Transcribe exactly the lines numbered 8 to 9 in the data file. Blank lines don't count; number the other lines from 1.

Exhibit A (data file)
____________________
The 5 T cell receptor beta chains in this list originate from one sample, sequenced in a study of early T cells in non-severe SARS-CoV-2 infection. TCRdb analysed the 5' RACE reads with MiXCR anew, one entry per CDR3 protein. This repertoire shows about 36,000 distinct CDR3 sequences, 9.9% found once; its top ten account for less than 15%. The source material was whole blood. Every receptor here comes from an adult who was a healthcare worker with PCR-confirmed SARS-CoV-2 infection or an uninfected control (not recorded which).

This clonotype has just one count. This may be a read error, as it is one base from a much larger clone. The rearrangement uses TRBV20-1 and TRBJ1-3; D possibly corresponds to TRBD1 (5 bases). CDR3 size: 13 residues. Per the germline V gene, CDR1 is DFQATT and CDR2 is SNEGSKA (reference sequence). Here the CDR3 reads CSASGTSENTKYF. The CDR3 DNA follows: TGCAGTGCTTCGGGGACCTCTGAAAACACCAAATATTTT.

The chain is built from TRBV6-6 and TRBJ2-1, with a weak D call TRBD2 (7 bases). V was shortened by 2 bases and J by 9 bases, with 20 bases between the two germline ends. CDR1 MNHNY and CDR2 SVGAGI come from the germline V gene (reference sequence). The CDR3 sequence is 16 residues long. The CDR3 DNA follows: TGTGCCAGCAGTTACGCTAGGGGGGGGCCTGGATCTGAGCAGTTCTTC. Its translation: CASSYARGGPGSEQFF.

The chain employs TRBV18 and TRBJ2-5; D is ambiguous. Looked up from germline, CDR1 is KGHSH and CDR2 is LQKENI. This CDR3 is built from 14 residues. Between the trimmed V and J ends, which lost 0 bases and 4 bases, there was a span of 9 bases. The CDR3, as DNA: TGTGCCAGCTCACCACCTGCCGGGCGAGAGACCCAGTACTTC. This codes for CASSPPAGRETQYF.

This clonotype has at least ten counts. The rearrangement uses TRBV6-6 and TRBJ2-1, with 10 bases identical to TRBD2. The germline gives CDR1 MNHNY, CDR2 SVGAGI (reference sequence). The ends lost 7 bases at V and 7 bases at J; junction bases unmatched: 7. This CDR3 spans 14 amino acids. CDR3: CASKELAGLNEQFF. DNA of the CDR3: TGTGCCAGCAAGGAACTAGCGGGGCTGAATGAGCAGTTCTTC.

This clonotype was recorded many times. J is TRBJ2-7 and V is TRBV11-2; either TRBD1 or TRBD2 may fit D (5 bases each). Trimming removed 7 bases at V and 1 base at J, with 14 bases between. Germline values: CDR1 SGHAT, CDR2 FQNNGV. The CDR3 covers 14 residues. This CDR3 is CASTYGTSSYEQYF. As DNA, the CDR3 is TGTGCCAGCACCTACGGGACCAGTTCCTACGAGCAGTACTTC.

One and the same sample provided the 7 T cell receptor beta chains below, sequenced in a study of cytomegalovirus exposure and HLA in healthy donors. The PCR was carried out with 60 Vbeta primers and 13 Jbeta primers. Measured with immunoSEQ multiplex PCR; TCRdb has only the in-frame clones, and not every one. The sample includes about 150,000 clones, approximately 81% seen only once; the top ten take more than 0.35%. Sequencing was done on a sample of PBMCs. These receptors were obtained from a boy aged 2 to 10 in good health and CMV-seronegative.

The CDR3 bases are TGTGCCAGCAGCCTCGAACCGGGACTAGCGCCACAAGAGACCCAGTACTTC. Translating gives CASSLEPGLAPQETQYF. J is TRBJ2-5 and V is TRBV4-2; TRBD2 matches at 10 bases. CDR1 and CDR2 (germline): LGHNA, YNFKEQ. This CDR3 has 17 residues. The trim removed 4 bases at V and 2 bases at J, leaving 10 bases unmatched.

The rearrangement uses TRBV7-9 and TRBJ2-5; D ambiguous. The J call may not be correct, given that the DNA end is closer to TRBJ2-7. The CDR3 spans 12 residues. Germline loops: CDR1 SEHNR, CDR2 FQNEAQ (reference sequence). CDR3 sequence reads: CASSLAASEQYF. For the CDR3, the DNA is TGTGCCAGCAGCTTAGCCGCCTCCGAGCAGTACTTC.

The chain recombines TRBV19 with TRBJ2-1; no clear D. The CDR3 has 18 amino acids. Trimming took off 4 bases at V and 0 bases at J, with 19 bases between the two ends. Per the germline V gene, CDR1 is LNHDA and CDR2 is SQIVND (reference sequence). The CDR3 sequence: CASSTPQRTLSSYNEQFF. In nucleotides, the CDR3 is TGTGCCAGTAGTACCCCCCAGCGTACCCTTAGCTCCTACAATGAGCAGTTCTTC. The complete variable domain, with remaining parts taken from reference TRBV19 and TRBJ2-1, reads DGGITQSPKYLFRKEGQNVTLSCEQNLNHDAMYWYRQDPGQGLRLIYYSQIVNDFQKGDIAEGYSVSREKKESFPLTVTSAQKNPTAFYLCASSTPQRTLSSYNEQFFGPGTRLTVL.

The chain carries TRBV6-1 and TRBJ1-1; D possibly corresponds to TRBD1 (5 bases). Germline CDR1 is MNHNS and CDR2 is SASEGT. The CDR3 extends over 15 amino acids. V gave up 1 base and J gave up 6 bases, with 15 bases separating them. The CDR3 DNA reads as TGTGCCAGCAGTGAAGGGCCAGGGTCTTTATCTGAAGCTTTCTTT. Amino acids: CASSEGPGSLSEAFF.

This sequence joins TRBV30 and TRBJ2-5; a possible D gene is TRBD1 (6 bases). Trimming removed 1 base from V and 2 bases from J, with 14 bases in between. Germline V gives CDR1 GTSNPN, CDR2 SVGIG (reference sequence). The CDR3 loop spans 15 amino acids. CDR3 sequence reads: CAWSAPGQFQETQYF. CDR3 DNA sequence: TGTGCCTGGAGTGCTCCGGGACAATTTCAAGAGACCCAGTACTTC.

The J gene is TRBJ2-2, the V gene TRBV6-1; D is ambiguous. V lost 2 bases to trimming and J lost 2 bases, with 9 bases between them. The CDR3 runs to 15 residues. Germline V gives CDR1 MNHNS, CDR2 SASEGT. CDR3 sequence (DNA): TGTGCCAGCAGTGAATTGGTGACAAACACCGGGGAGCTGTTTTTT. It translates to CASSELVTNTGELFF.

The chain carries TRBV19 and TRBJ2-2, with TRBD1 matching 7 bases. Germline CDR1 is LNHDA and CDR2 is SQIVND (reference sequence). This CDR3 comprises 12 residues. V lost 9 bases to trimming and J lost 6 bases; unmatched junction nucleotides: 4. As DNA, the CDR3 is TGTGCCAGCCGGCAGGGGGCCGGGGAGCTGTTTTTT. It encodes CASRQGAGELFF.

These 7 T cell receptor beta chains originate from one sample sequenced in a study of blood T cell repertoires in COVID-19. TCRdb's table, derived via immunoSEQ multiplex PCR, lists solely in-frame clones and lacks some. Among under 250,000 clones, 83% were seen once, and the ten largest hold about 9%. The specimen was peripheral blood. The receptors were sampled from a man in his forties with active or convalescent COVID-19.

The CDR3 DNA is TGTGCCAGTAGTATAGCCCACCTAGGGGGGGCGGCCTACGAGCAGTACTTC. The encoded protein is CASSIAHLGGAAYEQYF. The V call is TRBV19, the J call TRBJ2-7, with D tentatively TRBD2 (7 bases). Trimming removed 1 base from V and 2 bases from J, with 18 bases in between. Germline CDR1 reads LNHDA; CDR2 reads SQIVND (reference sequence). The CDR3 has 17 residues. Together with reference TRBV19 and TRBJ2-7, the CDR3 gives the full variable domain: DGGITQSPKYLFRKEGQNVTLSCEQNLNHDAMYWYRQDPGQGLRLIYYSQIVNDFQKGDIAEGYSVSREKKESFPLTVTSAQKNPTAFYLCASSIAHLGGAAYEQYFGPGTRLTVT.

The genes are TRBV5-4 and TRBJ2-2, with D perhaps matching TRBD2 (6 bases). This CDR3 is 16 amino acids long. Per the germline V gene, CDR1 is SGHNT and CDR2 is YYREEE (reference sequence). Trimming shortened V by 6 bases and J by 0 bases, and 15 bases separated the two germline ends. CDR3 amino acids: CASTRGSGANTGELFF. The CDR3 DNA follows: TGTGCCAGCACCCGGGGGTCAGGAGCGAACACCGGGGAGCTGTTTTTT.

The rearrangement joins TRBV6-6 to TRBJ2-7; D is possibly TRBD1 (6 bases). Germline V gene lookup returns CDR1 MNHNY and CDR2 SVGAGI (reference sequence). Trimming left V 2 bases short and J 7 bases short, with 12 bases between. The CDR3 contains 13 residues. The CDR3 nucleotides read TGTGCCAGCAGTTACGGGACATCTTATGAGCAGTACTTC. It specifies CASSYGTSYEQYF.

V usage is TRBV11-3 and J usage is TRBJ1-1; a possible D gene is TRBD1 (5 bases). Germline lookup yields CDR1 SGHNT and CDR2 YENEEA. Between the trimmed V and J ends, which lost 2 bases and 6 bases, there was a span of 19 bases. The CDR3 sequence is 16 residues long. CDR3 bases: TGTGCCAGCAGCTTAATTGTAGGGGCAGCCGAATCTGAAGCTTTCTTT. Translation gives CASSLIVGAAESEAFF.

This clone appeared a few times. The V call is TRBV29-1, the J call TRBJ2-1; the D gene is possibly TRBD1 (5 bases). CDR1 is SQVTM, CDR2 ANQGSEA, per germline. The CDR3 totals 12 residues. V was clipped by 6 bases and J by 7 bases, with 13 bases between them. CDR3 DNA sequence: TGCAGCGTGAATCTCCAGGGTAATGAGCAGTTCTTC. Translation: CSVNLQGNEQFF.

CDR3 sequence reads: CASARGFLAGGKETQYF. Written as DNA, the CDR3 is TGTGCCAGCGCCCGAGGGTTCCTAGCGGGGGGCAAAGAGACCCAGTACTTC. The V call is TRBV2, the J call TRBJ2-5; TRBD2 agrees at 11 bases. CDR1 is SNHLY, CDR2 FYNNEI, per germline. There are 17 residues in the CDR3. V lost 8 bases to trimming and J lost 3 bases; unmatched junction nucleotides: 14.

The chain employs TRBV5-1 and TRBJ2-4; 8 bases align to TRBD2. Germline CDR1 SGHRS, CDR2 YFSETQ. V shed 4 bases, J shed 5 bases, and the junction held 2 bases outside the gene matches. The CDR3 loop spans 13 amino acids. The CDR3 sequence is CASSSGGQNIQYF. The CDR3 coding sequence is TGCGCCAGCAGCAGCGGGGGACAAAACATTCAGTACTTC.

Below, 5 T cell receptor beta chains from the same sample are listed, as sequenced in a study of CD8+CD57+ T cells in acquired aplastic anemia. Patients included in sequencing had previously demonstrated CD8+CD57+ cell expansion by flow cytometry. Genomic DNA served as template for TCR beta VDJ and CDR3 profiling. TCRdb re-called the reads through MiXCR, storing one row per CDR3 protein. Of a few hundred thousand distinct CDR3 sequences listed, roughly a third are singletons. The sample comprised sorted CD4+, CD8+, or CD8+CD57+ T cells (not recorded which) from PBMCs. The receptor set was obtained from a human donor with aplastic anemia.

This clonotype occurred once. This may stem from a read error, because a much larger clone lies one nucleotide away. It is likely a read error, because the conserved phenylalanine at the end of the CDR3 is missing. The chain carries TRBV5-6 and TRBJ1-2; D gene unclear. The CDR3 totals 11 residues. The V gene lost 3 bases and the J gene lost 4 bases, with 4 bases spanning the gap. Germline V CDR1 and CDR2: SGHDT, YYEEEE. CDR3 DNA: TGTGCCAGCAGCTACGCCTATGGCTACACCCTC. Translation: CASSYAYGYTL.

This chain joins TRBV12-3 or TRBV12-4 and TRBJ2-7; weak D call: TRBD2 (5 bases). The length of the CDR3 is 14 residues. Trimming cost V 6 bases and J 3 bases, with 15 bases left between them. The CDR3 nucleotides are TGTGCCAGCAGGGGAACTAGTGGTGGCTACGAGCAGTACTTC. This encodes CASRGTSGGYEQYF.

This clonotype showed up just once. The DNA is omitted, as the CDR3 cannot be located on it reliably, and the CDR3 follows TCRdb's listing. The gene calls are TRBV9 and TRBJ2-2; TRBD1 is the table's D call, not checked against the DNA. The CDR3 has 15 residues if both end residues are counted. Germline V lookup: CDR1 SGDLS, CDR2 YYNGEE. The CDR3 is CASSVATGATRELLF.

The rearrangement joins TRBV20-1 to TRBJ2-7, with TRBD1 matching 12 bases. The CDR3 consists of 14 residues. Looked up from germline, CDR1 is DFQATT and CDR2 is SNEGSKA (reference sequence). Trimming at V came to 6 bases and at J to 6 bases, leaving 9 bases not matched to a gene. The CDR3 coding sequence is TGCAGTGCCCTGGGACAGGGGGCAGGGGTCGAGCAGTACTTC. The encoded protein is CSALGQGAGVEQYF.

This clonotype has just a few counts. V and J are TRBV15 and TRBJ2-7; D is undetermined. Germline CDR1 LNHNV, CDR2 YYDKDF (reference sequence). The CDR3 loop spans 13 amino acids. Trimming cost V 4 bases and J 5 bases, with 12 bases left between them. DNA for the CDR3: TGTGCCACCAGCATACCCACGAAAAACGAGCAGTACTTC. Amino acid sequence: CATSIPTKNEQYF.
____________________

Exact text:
The CDR3 bases are TGTGCCAGCAGCCTCGAACCGGGACTAGCGCCACAAGAGACCCAGTACTTC. Translating gives CASSLEPGLAPQETQYF. J is TRBJ2-5 and V is TRBV4-2; TRBD2 matches at 10 bases. CDR1 and CDR2 (germline): LGHNA, YNFKEQ. This CDR3 has 17 residues. The trim removed 4 bases at V and 2 bases at J, leaving 10 bases unmatched.

The rearrangement uses TRBV7-9 and TRBJ2-5; D ambiguous. The J call may not be correct, given that the DNA end is closer to TRBJ2-7. The CDR3 spans 12 residues. Germline loops: CDR1 SEHNR, CDR2 FQNEAQ (reference sequence). CDR3 sequence reads: CASSLAASEQYF. For the CDR3, the DNA is TGTGCCAGCAGCTTAGCCGCCTCCGAGCAGTACTTC.